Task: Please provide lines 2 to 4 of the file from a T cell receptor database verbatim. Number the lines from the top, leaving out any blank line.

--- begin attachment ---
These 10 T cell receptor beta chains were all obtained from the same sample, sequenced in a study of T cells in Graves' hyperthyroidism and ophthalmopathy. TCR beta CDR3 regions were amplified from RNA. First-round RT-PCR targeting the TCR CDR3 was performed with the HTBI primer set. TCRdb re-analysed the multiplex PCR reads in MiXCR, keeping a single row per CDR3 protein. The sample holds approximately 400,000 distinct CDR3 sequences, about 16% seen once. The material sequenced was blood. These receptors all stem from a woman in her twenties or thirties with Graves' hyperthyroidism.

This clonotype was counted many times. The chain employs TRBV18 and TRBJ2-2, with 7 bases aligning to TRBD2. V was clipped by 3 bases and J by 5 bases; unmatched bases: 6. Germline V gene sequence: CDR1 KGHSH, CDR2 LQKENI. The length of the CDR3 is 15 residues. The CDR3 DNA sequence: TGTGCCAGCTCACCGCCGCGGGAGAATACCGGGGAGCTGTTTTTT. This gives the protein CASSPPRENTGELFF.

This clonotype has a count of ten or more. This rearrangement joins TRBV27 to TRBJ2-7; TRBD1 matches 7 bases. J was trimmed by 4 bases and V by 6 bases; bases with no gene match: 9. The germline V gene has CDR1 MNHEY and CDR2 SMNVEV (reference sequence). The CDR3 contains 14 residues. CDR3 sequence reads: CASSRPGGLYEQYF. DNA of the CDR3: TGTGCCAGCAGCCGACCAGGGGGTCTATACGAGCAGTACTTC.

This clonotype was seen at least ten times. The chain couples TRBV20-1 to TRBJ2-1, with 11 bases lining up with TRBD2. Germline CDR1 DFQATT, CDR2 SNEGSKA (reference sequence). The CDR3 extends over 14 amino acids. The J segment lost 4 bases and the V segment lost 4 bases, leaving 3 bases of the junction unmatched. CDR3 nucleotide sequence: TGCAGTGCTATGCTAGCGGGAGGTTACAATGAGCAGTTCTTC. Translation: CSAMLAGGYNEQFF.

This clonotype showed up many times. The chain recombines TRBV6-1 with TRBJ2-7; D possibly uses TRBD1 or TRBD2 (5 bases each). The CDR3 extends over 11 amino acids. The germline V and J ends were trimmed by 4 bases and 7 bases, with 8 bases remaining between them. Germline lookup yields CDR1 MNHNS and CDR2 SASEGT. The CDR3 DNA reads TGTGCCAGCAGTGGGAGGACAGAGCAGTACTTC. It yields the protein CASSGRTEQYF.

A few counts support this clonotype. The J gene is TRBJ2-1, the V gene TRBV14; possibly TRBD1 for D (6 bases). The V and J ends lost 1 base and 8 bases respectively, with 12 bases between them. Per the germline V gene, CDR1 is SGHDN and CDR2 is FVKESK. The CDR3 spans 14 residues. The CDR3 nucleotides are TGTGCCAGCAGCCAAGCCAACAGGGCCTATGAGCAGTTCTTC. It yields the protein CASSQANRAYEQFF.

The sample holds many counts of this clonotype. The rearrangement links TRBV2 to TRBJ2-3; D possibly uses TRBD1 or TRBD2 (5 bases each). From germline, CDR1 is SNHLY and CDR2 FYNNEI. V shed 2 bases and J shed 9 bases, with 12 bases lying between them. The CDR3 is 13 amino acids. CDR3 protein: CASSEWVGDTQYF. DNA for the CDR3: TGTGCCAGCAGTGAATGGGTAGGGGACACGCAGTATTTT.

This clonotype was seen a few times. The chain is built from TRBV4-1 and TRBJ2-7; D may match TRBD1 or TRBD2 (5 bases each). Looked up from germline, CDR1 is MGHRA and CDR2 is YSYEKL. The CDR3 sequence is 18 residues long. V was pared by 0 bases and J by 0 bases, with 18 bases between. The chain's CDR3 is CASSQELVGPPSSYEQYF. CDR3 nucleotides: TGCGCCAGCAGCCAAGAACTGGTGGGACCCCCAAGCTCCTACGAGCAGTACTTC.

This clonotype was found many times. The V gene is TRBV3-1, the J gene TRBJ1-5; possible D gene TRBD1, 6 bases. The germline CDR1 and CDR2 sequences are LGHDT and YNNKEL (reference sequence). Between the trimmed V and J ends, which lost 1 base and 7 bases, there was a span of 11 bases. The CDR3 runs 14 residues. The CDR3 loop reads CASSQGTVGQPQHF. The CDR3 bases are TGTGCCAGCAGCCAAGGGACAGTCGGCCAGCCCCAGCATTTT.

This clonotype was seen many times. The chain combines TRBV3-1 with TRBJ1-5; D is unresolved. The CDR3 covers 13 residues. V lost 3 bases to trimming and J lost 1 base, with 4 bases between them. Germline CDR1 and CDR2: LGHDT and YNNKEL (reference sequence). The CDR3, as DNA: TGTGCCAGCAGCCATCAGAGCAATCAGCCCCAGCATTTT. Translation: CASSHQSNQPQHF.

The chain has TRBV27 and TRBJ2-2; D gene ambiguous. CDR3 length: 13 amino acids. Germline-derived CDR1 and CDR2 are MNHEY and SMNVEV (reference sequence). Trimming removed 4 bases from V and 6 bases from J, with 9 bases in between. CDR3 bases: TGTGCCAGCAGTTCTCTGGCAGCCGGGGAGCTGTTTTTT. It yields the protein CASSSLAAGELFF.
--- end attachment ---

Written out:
This clonotype was counted many times. The chain employs TRBV18 and TRBJ2-2, with 7 bases aligning to TRBD2. V was clipped by 3 bases and J by 5 bases; unmatched bases: 6. Germline V gene sequence: CDR1 KGHSH, CDR2 LQKENI. The length of the CDR3 is 15 residues. The CDR3 DNA sequence: TGTGCCAGCTCACCGCCGCGGGAGAATACCGGGGAGCTGTTTTTT. This gives the protein CASSPPRENTGELFF.

This clonotype has a count of ten or more. This rearrangement joins TRBV27 to TRBJ2-7; TRBD1 matches 7 bases. J was trimmed by 4 bases and V by 6 bases; bases with no gene match: 9. The germline V gene has CDR1 MNHEY and CDR2 SMNVEV (reference sequence). The CDR3 contains 14 residues. CDR3 sequence reads: CASSRPGGLYEQYF. DNA of the CDR3: TGTGCCAGCAGCCGACCAGGGGGTCTATACGAGCAGTACTTC.

This clonotype was seen at least ten times. The chain couples TRBV20-1 to TRBJ2-1, with 11 bases lining up with TRBD2. Germline CDR1 DFQATT, CDR2 SNEGSKA (reference sequence). The CDR3 extends over 14 amino acids. The J segment lost 4 bases and the V segment lost 4 bases, leaving 3 bases of the junction unmatched. CDR3 nucleotide sequence: TGCAGTGCTATGCTAGCGGGAGGTTACAATGAGCAGTTCTTC. Translation: CSAMLAGGYNEQFF.